The Sri Lankan government blocked Facebook and other social media following deadly blasts that killed 290 people on Sunday. On Easter morning, eight coordinated explosions at churches and hotels shook the country; the government blamed an Islamist group, National Thowheed Jamaath, for the attacks. In addition to blocking social media, Vox reports that police have imposed a 12-hour curfew that began at 6 pm local time. The social media blackout was meant to stop misinformation from inciting more violence after the suicide attacks in the country “where online mistruths have fomented deadly ethnic unrest,” according to the Washington Post. Facebook, Google, Twitter, and other platforms have struggled to stop the flow of misinformation that is now all too common following shootings or terrorist attacks. On Sunday, the Post reported that Facebook said it was “working to support first responders and law enforcement as well as to identify and remove content which violates our standards” and made a statement that it was “committed to maintaining our services” in Sri Lanka. Twitter declined to comment and YouTube and Snapchat did not respond to comment requests.
[Jennifer Hassan, Niha Masih and Tony Romm / The Washington Post]
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WeWork is replacing its chief operating officer to focus more on overseas growth. Facing scrutiny of its recent $45 billion valuation, the office-rental company is shuffling top executives in the hope of building out a more robust international presence. Eugen Miropolski, who previously oversaw WeWork operations in all of Europe and Asia, has been named the company’s chief operating officer, the company told Recode. Theodore Schleifer writes that the current COO will move to co-president and report to the company’s CEO. (The COO position in particular has seen a good amount of turnover at WeWork). So, yes, the people advising WeWork’s CEO are remaining the same. But the move to promote Miropolski, who formerly oversaw Airbnb’s growth in Europe, “reflects how WeWork very much needs to prioritize its international footprint — especially since becoming so closely aligned with SoftBank,” which has funneled billions of dollars into WeWork “at a much-questioned valuation to try and help it become a global juggernaut.”
[Theodore Schleifer / Recode]
Huawei reported first-quarter revenue of $27 billion, a 39 percent jump. The Chinese technology firm said its net profit margin was “8 percent for the quarter” but did not disclose its actual net profit number. These results come as Huawei has been under pressure from the US government as it tries to block the company from building 5G mobile networks and after the US has charged Huawei with fraud and stealing trade secrets. Just last week, a report from the Times of London revealed Huawei “received funding from branches of Beijing’s state security apparatus” according to the CIA, which told counterparts in Australia, Canada, New Zealand, and the UK earlier this year. Despite the pressure, Huawei has said that contracts to provide 5G-enabled telecom gear have increased and “said it had signed 40 commercial 5G contracts with carriers, [and] shipped more than 70,000 5G base stations to markets around the world.”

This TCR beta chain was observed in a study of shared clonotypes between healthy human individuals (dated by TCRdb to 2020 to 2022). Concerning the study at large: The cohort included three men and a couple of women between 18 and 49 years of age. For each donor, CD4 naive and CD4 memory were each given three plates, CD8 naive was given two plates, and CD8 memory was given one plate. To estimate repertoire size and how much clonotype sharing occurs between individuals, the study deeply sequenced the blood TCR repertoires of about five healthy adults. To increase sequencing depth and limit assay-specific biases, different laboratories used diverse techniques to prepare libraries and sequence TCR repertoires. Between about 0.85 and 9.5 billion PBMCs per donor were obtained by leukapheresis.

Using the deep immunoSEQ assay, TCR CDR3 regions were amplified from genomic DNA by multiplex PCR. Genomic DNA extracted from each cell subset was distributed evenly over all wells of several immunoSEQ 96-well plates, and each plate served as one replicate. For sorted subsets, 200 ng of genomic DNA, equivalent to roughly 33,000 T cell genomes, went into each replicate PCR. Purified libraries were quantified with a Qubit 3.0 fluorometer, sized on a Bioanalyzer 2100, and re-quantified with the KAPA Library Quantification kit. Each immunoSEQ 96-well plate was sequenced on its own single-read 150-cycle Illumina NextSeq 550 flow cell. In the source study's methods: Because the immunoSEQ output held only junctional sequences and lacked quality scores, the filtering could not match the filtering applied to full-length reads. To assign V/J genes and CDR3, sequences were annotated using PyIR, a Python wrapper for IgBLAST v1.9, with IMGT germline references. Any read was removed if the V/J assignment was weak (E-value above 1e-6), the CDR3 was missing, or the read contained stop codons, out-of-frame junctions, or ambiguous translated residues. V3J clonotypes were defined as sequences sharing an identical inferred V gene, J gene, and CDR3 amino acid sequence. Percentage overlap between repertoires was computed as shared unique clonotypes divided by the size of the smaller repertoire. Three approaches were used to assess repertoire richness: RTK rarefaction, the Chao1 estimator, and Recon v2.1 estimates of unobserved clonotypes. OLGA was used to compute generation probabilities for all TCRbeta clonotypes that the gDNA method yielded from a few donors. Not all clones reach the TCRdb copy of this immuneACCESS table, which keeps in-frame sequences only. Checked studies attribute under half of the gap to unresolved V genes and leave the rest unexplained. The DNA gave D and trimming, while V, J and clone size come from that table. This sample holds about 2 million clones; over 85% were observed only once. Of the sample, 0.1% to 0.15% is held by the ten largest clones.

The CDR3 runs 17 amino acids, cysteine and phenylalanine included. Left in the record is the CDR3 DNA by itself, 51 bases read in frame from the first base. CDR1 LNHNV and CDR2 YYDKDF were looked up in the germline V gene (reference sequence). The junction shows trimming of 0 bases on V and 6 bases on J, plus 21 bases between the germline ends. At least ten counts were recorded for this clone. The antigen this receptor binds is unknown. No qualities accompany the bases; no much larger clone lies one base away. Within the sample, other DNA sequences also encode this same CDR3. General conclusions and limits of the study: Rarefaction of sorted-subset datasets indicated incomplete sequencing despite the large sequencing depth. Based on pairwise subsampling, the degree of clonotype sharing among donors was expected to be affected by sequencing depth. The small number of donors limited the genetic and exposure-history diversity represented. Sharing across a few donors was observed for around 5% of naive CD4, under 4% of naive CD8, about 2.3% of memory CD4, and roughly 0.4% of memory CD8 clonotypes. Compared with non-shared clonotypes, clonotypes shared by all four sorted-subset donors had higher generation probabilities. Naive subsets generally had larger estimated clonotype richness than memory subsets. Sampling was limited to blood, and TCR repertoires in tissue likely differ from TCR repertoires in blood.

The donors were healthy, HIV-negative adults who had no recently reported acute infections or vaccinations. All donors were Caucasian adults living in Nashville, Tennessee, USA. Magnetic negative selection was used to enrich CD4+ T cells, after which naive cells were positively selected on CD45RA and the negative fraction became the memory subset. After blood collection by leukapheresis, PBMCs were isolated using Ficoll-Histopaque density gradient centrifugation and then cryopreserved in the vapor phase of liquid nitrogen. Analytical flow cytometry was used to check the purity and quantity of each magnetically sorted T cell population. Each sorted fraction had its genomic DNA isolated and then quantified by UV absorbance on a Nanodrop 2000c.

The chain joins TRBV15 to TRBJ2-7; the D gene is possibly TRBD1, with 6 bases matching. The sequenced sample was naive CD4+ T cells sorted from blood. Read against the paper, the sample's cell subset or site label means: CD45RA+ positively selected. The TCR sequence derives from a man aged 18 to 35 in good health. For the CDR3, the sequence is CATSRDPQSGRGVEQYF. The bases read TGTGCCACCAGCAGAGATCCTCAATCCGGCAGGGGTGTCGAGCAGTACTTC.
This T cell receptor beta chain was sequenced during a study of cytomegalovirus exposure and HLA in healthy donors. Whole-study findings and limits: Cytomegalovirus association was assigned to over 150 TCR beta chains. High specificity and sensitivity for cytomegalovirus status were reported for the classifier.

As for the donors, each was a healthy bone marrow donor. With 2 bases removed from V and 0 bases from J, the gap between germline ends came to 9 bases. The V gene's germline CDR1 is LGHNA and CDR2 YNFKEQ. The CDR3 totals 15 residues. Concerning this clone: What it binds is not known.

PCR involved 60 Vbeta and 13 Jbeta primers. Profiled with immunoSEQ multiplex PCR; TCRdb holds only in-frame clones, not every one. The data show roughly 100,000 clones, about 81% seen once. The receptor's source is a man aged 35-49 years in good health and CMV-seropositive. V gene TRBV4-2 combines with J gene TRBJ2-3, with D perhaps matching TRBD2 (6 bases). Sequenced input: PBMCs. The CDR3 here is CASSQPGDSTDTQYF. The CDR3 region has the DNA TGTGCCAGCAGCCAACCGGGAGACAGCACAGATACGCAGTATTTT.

[Sijia Jiang and Julia Fioretti / Reuters]
Elon Musk’s Tesla got a restraining order against a prominent short seller after the man photographed Tesla employees test-driving the Model 3 ahead of the company’s “autonomy investor day.” According to The Verge’s reporting, Tesla claims that Randeep Hothi, a known Tesla critic on Twitter and short seller (someone who bets money that a company’s stock price will go down), “stalked, harassed, and endangered” three of its employees who were driving the Model 3 on a Bay Area highway this past week. He reportedly pursued the employees for 35 minutes and “Tesla claims Hothi even swerved close enough to the Model 3 that the car’s crash avoidance safety feature was triggered.” Short sellers of Tesla stock have a thriving Twitter community, congregating around the $TSLAQ tag to research sales data, executive departures, and claims by CEO Elon Musk. Musk has “a long history taunting people who short Tesla’s stock.”
[Sean O’Kane / The Verge]
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This article originally appeared on Recode.net.